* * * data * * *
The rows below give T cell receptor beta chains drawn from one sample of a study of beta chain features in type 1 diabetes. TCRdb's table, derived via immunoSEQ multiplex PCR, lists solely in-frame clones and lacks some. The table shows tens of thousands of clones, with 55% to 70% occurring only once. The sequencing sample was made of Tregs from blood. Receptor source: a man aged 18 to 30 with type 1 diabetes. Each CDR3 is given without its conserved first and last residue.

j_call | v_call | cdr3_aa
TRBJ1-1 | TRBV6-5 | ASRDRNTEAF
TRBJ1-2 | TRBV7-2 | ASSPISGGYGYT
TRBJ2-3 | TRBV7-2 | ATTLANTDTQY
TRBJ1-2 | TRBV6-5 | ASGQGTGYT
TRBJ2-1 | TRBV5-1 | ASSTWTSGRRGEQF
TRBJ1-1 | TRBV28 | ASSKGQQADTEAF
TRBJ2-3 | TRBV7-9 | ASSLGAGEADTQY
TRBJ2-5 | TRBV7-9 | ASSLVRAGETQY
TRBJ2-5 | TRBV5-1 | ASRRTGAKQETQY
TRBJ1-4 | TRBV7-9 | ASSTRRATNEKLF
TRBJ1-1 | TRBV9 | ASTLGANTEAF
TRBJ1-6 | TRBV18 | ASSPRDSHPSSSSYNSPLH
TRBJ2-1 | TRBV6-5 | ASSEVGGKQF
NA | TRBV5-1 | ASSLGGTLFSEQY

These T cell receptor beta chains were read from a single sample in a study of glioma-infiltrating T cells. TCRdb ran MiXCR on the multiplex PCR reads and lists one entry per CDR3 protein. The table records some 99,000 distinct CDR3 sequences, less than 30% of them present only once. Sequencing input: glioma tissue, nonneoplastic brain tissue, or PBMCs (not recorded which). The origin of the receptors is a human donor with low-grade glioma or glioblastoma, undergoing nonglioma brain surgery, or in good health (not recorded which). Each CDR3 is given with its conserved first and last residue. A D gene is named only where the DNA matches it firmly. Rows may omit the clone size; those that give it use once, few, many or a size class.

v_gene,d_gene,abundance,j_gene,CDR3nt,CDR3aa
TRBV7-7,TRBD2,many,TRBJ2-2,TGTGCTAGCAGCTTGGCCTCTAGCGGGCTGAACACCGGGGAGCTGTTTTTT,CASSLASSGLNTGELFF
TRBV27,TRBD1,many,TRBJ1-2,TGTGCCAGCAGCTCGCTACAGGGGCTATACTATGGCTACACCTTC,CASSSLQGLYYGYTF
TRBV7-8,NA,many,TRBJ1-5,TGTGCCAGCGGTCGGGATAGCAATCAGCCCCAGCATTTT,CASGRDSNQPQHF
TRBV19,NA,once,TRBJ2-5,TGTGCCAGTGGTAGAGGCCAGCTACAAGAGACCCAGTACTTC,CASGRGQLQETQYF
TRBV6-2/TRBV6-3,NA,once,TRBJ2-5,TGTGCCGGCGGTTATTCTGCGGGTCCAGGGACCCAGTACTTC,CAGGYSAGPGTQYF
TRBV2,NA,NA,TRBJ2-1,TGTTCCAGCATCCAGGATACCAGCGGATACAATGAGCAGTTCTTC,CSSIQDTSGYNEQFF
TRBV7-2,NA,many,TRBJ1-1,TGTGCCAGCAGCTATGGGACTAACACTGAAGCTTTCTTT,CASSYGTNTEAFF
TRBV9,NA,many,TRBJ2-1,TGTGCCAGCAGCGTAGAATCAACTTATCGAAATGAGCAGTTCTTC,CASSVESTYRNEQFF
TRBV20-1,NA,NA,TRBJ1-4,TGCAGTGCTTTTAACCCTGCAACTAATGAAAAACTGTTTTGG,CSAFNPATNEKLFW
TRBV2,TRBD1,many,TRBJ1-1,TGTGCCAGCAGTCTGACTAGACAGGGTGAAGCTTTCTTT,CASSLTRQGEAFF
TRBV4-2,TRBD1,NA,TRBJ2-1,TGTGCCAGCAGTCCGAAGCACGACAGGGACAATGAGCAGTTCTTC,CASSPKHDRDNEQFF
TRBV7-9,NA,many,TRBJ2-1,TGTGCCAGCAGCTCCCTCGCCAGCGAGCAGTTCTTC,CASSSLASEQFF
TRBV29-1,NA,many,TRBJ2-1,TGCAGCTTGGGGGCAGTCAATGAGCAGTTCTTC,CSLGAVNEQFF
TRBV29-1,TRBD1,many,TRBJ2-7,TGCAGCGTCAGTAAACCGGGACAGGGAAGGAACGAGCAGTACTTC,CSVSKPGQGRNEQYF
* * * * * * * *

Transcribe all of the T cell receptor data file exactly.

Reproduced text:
The rows below give T cell receptor beta chains drawn from one sample of a study of beta chain features in type 1 diabetes. TCRdb's table, derived via immunoSEQ multiplex PCR, lists solely in-frame clones and lacks some. The table shows tens of thousands of clones, with 55% to 70% occurring only once. The sequencing sample was made of Tregs from blood. Receptor source: a man aged 18 to 30 with type 1 diabetes. Each CDR3 is given without its conserved first and last residue.

j_call | v_call | cdr3_aa
TRBJ1-1 | TRBV6-5 | ASRDRNTEAF
TRBJ1-2 | TRBV7-2 | ASSPISGGYGYT
TRBJ2-3 | TRBV7-2 | ATTLANTDTQY
TRBJ1-2 | TRBV6-5 | ASGQGTGYT
TRBJ2-1 | TRBV5-1 | ASSTWTSGRRGEQF
TRBJ1-1 | TRBV28 | ASSKGQQADTEAF
TRBJ2-3 | TRBV7-9 | ASSLGAGEADTQY
TRBJ2-5 | TRBV7-9 | ASSLVRAGETQY
TRBJ2-5 | TRBV5-1 | ASRRTGAKQETQY
TRBJ1-4 | TRBV7-9 | ASSTRRATNEKLF
TRBJ1-1 | TRBV9 | ASTLGANTEAF
TRBJ1-6 | TRBV18 | ASSPRDSHPSSSSYNSPLH
TRBJ2-1 | TRBV6-5 | ASSEVGGKQF
NA | TRBV5-1 | ASSLGGTLFSEQY

These T cell receptor beta chains were read from a single sample in a study of glioma-infiltrating T cells. TCRdb ran MiXCR on the multiplex PCR reads and lists one entry per CDR3 protein. The table records some 99,000 distinct CDR3 sequences, less than 30% of them present only once. Sequencing input: glioma tissue, nonneoplastic brain tissue, or PBMCs (not recorded which). The origin of the receptors is a human donor with low-grade glioma or glioblastoma, undergoing nonglioma brain surgery, or in good health (not recorded which). Each CDR3 is given with its conserved first and last residue. A D gene is named only where the DNA matches it firmly. Rows may omit the clone size; those that give it use once, few, many or a size class.

v_gene,d_gene,abundance,j_gene,CDR3nt,CDR3aa
TRBV7-7,TRBD2,many,TRBJ2-2,TGTGCTAGCAGCTTGGCCTCTAGCGGGCTGAACACCGGGGAGCTGTTTTTT,CASSLASSGLNTGELFF
TRBV27,TRBD1,many,TRBJ1-2,TGTGCCAGCAGCTCGCTACAGGGGCTATACTATGGCTACACCTTC,CASSSLQGLYYGYTF
TRBV7-8,NA,many,TRBJ1-5,TGTGCCAGCGGTCGGGATAGCAATCAGCCCCAGCATTTT,CASGRDSNQPQHF
TRBV19,NA,once,TRBJ2-5,TGTGCCAGTGGTAGAGGCCAGCTACAAGAGACCCAGTACTTC,CASGRGQLQETQYF
TRBV6-2/TRBV6-3,NA,once,TRBJ2-5,TGTGCCGGCGGTTATTCTGCGGGTCCAGGGACCCAGTACTTC,CAGGYSAGPGTQYF
TRBV2,NA,NA,TRBJ2-1,TGTTCCAGCATCCAGGATACCAGCGGATACAATGAGCAGTTCTTC,CSSIQDTSGYNEQFF
TRBV7-2,NA,many,TRBJ1-1,TGTGCCAGCAGCTATGGGACTAACACTGAAGCTTTCTTT,CASSYGTNTEAFF
TRBV9,NA,many,TRBJ2-1,TGTGCCAGCAGCGTAGAATCAACTTATCGAAATGAGCAGTTCTTC,CASSVESTYRNEQFF
TRBV20-1,NA,NA,TRBJ1-4,TGCAGTGCTTTTAACCCTGCAACTAATGAAAAACTGTTTTGG,CSAFNPATNEKLFW
TRBV2,TRBD1,many,TRBJ1-1,TGTGCCAGCAGTCTGACTAGACAGGGTGAAGCTTTCTTT,CASSLTRQGEAFF
TRBV4-2,TRBD1,NA,TRBJ2-1,TGTGCCAGCAGTCCGAAGCACGACAGGGACAATGAGCAGTTCTTC,CASSPKHDRDNEQFF
TRBV7-9,NA,many,TRBJ2-1,TGTGCCAGCAGCTCCCTCGCCAGCGAGCAGTTCTTC,CASSSLASEQFF
TRBV29-1,NA,many,TRBJ2-1,TGCAGCTTGGGGGCAGTCAATGAGCAGTTCTTC,CSLGAVNEQFF
TRBV29-1,TRBD1,many,TRBJ2-7,TGCAGCGTCAGTAAACCGGGACAGGGAAGGAACGAGCAGTACTTC,CSVSKPGQGRNEQYF